Midazolam for sedation before procedures

Review question

We wanted to find out whether midazolam makes medical procedures more comfortable for children and adults, as well as whether it makes the procedure easier to perform.


Children and adults can become anxious during medical procedures and the procedures can be painful. Pain and anxiety can sometimes make the procedure more difficult to perform for the medical staff, due to movement or a lack of co-operation from the patient. Sedative medications, including midazolam, are used to reduce pain and anxiety. They can be injected directly into the bloodstream (with an almost immediate effect), injected into muscle tissue, given as a nasal spray, or swallowed as a tablet or solution.

Study characteristics

The evidence is up-to-date to January 2016. We included 30 trials involving 2319 participants. We looked at trials that compared midazolam with no active treatment ('dummy' treatment/placebo) or a different medication for sedation before a procedure. The trials involved children and adults having procedures to diagnose medical problems rather than procedures for treatment of a disease. We disregarded trials where people received a general anaesthetic or other medications for sedation or pain relief in addition to midazolam during their procedure.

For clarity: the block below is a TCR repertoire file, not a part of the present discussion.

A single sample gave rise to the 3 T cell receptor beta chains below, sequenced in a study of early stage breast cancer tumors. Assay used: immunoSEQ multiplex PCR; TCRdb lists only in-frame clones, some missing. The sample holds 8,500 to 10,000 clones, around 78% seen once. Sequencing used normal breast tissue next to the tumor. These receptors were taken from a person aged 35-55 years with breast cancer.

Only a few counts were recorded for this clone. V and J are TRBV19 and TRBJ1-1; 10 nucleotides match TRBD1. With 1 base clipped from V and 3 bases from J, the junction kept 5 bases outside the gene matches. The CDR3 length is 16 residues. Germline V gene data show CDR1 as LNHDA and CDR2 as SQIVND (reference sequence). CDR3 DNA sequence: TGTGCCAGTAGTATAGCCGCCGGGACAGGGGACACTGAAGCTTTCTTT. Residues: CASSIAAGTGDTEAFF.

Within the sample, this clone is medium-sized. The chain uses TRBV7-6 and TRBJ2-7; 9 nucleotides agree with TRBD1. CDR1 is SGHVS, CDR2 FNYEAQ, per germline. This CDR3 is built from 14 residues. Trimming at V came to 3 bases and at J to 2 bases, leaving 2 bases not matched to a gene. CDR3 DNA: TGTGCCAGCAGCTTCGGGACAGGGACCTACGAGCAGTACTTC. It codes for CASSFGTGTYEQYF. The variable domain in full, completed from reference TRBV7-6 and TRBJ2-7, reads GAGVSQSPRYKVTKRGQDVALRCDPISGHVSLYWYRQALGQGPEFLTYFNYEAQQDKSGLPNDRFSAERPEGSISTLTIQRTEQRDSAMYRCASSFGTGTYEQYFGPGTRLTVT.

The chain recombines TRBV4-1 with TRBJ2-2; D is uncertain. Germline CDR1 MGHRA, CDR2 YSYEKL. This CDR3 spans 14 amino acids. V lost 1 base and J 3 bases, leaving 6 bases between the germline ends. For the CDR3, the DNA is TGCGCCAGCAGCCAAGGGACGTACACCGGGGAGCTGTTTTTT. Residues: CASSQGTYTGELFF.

Key results

Midazolam administered into the bloodstream compared with other medications did not seem to make the participants more drowsy, reduce anxiety or pain, or make the procedure easier to perform. This is based on the low-quality evidence currently available. A potential benefit is that children and adults who received midazolam compared with no active treatment did not remember as much about the procedures. Midazolam made them drowsy, reduced anxiety and made it easier to perform a procedure. There is moderate-quality evidence that a solution of midazolam given to children to drink before a procedure was not as effective as a different medication called chloral hydrate. A nasal spray of midazolam before a procedure made the participants drowsy and reduced their anxiety, but this did not make it easier to perform procedures on them. This review cannot be used to assess the harms of midazolam for sedation before a procedure.

Quality of the evidence

We rated the evidence, in the main, as being of low quality. Particularly concerning was that many trials did not explain how participants were randomized to either midazolam or to a different treatment, and that the results did not give us a very clearly defined answer.